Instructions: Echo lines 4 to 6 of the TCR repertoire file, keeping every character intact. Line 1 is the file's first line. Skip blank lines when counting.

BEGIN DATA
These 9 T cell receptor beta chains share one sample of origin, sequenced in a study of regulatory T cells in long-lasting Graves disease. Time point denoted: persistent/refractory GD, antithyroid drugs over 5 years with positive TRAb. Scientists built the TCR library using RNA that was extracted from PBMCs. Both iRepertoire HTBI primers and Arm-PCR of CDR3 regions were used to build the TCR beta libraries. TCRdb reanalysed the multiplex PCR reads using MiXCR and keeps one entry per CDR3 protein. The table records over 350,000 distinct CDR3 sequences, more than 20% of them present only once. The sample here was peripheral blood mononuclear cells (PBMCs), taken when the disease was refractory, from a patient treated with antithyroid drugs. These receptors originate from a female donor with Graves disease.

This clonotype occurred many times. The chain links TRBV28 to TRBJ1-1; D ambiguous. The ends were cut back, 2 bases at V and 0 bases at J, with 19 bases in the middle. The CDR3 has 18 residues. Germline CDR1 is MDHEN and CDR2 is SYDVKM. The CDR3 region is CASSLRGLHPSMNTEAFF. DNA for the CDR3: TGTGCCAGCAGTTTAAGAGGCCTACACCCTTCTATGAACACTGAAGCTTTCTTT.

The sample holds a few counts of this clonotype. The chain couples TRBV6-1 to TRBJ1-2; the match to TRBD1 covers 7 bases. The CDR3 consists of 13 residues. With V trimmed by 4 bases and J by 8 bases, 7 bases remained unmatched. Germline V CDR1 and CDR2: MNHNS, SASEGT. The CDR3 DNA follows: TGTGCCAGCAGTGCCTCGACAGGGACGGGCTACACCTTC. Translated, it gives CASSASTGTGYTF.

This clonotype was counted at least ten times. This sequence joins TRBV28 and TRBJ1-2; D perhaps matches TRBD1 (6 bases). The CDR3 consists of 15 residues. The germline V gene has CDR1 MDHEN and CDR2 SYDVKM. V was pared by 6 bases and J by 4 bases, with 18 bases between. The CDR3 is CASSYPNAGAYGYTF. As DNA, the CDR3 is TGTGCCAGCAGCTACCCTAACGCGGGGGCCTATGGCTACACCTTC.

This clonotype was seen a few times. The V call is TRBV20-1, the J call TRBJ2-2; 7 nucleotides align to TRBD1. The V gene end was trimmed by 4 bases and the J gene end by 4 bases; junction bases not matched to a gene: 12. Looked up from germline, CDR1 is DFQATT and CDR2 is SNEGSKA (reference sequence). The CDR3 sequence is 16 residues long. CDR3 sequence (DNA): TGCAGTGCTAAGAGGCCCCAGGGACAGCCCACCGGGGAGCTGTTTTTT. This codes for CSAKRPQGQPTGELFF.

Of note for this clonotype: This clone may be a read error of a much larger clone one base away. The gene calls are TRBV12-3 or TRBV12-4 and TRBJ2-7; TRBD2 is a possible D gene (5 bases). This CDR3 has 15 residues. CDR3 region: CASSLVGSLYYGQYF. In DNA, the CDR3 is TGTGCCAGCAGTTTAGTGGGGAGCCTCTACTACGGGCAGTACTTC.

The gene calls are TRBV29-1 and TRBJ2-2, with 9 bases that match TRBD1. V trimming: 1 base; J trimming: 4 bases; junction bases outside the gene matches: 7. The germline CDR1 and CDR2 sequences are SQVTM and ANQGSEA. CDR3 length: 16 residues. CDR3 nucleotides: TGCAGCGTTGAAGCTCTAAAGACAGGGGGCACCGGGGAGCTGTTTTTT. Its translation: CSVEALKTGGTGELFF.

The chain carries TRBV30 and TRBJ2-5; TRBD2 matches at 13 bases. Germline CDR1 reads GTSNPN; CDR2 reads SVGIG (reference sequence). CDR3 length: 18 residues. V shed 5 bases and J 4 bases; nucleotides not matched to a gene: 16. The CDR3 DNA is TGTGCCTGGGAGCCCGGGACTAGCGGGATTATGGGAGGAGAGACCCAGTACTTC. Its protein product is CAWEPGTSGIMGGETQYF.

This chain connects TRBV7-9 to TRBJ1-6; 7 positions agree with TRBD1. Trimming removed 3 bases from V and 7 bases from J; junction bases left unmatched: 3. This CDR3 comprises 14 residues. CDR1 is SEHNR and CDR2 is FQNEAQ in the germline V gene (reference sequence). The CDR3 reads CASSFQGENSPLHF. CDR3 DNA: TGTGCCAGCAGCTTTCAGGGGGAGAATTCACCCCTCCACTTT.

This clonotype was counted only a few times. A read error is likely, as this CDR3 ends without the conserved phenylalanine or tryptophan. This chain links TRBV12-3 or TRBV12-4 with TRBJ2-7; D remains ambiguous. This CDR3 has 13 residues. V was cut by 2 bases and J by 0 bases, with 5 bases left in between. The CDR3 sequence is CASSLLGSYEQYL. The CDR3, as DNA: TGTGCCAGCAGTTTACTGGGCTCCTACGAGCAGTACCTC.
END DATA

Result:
This clonotype was counted at least ten times. This sequence joins TRBV28 and TRBJ1-2; D perhaps matches TRBD1 (6 bases). The CDR3 consists of 15 residues. The germline V gene has CDR1 MDHEN and CDR2 SYDVKM. V was pared by 6 bases and J by 4 bases, with 18 bases between. The CDR3 is CASSYPNAGAYGYTF. As DNA, the CDR3 is TGTGCCAGCAGCTACCCTAACGCGGGGGCCTATGGCTACACCTTC.

This clonotype was seen a few times. The V call is TRBV20-1, the J call TRBJ2-2; 7 nucleotides align to TRBD1. The V gene end was trimmed by 4 bases and the J gene end by 4 bases; junction bases not matched to a gene: 12. Looked up from germline, CDR1 is DFQATT and CDR2 is SNEGSKA (reference sequence). The CDR3 sequence is 16 residues long. CDR3 sequence (DNA): TGCAGTGCTAAGAGGCCCCAGGGACAGCCCACCGGGGAGCTGTTTTTT. This codes for CSAKRPQGQPTGELFF.

Of note for this clonotype: This clone may be a read error of a much larger clone one base away. The gene calls are TRBV12-3 or TRBV12-4 and TRBJ2-7; TRBD2 is a possible D gene (5 bases). This CDR3 has 15 residues. CDR3 region: CASSLVGSLYYGQYF. In DNA, the CDR3 is TGTGCCAGCAGTTTAGTGGGGAGCCTCTACTACGGGCAGTACTTC.